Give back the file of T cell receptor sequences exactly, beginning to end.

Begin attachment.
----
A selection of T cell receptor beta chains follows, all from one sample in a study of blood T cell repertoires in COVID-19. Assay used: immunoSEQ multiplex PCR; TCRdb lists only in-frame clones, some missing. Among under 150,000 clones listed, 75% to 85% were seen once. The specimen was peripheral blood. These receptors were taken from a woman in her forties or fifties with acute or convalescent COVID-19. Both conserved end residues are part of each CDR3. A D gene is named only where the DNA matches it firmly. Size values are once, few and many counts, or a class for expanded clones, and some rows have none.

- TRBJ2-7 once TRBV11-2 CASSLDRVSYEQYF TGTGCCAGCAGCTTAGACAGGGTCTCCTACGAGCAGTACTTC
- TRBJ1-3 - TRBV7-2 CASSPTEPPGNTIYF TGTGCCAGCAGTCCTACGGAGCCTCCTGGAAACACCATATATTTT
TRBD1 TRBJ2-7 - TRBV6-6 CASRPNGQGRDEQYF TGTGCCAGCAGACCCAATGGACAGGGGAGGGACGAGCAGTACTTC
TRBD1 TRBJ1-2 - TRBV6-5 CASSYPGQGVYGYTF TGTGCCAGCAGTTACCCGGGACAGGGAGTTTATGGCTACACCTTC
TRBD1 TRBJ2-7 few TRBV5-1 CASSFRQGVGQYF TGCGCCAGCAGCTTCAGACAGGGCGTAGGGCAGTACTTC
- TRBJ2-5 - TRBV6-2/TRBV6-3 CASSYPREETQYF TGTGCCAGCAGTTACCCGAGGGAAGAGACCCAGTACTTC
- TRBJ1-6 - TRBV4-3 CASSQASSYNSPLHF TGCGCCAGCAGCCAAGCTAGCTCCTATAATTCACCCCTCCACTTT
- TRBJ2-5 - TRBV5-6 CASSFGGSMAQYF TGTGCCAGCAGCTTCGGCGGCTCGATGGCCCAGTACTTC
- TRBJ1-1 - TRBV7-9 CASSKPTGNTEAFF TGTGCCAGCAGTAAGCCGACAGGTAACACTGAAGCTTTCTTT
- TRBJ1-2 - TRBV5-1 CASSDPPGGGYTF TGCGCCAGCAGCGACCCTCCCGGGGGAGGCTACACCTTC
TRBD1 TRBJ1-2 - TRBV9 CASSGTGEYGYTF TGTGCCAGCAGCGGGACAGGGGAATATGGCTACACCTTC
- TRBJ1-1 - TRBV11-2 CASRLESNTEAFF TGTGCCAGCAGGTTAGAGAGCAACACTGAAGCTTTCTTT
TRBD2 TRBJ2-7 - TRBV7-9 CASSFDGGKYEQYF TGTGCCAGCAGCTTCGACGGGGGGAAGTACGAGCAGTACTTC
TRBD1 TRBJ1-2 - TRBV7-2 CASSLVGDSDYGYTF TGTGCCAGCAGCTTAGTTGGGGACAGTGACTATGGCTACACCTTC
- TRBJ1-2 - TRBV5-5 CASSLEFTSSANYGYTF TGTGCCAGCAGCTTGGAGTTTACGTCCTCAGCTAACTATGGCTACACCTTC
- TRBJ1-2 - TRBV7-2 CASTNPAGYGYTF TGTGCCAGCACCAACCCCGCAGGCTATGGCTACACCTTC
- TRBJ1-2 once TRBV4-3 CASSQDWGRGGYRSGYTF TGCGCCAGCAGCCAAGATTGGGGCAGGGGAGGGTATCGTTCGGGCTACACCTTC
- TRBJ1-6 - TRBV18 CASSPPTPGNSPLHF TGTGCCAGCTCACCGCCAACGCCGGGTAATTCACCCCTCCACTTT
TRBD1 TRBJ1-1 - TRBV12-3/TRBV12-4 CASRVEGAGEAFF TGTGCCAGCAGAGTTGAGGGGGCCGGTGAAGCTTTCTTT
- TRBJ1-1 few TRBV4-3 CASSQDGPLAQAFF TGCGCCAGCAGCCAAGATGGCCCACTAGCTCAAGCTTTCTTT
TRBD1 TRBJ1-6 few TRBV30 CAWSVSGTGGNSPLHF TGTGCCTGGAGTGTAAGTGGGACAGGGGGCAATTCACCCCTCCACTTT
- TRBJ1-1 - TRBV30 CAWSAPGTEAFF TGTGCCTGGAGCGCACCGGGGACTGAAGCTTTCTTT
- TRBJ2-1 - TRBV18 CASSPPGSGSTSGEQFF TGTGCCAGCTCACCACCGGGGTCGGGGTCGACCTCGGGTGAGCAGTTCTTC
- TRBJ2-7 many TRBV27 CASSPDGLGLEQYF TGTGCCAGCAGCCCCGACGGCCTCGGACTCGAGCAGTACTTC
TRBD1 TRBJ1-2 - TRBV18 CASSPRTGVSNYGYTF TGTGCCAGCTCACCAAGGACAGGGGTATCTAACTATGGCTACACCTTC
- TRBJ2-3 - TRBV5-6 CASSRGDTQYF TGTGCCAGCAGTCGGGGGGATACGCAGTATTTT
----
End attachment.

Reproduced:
A selection of T cell receptor beta chains follows, all from one sample in a study of blood T cell repertoires in COVID-19. Assay used: immunoSEQ multiplex PCR; TCRdb lists only in-frame clones, some missing. Among under 150,000 clones listed, 75% to 85% were seen once. The specimen was peripheral blood. These receptors were taken from a woman in her forties or fifties with acute or convalescent COVID-19. Both conserved end residues are part of each CDR3. A D gene is named only where the DNA matches it firmly. Size values are once, few and many counts, or a class for expanded clones, and some rows have none.

- TRBJ2-7 once TRBV11-2 CASSLDRVSYEQYF TGTGCCAGCAGCTTAGACAGGGTCTCCTACGAGCAGTACTTC
- TRBJ1-3 - TRBV7-2 CASSPTEPPGNTIYF TGTGCCAGCAGTCCTACGGAGCCTCCTGGAAACACCATATATTTT
TRBD1 TRBJ2-7 - TRBV6-6 CASRPNGQGRDEQYF TGTGCCAGCAGACCCAATGGACAGGGGAGGGACGAGCAGTACTTC
TRBD1 TRBJ1-2 - TRBV6-5 CASSYPGQGVYGYTF TGTGCCAGCAGTTACCCGGGACAGGGAGTTTATGGCTACACCTTC
TRBD1 TRBJ2-7 few TRBV5-1 CASSFRQGVGQYF TGCGCCAGCAGCTTCAGACAGGGCGTAGGGCAGTACTTC
- TRBJ2-5 - TRBV6-2/TRBV6-3 CASSYPREETQYF TGTGCCAGCAGTTACCCGAGGGAAGAGACCCAGTACTTC
- TRBJ1-6 - TRBV4-3 CASSQASSYNSPLHF TGCGCCAGCAGCCAAGCTAGCTCCTATAATTCACCCCTCCACTTT
- TRBJ2-5 - TRBV5-6 CASSFGGSMAQYF TGTGCCAGCAGCTTCGGCGGCTCGATGGCCCAGTACTTC
- TRBJ1-1 - TRBV7-9 CASSKPTGNTEAFF TGTGCCAGCAGTAAGCCGACAGGTAACACTGAAGCTTTCTTT
- TRBJ1-2 - TRBV5-1 CASSDPPGGGYTF TGCGCCAGCAGCGACCCTCCCGGGGGAGGCTACACCTTC
TRBD1 TRBJ1-2 - TRBV9 CASSGTGEYGYTF TGTGCCAGCAGCGGGACAGGGGAATATGGCTACACCTTC
- TRBJ1-1 - TRBV11-2 CASRLESNTEAFF TGTGCCAGCAGGTTAGAGAGCAACACTGAAGCTTTCTTT
TRBD2 TRBJ2-7 - TRBV7-9 CASSFDGGKYEQYF TGTGCCAGCAGCTTCGACGGGGGGAAGTACGAGCAGTACTTC
TRBD1 TRBJ1-2 - TRBV7-2 CASSLVGDSDYGYTF TGTGCCAGCAGCTTAGTTGGGGACAGTGACTATGGCTACACCTTC
- TRBJ1-2 - TRBV5-5 CASSLEFTSSANYGYTF TGTGCCAGCAGCTTGGAGTTTACGTCCTCAGCTAACTATGGCTACACCTTC
- TRBJ1-2 - TRBV7-2 CASTNPAGYGYTF TGTGCCAGCACCAACCCCGCAGGCTATGGCTACACCTTC
- TRBJ1-2 once TRBV4-3 CASSQDWGRGGYRSGYTF TGCGCCAGCAGCCAAGATTGGGGCAGGGGAGGGTATCGTTCGGGCTACACCTTC
- TRBJ1-6 - TRBV18 CASSPPTPGNSPLHF TGTGCCAGCTCACCGCCAACGCCGGGTAATTCACCCCTCCACTTT
TRBD1 TRBJ1-1 - TRBV12-3/TRBV12-4 CASRVEGAGEAFF TGTGCCAGCAGAGTTGAGGGGGCCGGTGAAGCTTTCTTT
- TRBJ1-1 few TRBV4-3 CASSQDGPLAQAFF TGCGCCAGCAGCCAAGATGGCCCACTAGCTCAAGCTTTCTTT
TRBD1 TRBJ1-6 few TRBV30 CAWSVSGTGGNSPLHF TGTGCCTGGAGTGTAAGTGGGACAGGGGGCAATTCACCCCTCCACTTT
- TRBJ1-1 - TRBV30 CAWSAPGTEAFF TGTGCCTGGAGCGCACCGGGGACTGAAGCTTTCTTT
- TRBJ2-1 - TRBV18 CASSPPGSGSTSGEQFF TGTGCCAGCTCACCACCGGGGTCGGGGTCGACCTCGGGTGAGCAGTTCTTC
- TRBJ2-7 many TRBV27 CASSPDGLGLEQYF TGTGCCAGCAGCCCCGACGGCCTCGGACTCGAGCAGTACTTC
TRBD1 TRBJ1-2 - TRBV18 CASSPRTGVSNYGYTF TGTGCCAGCTCACCAAGGACAGGGGTATCTAACTATGGCTACACCTTC
- TRBJ2-3 - TRBV5-6 CASSRGDTQYF TGTGCCAGCAGTCGGGGGGATACGCAGTATTTT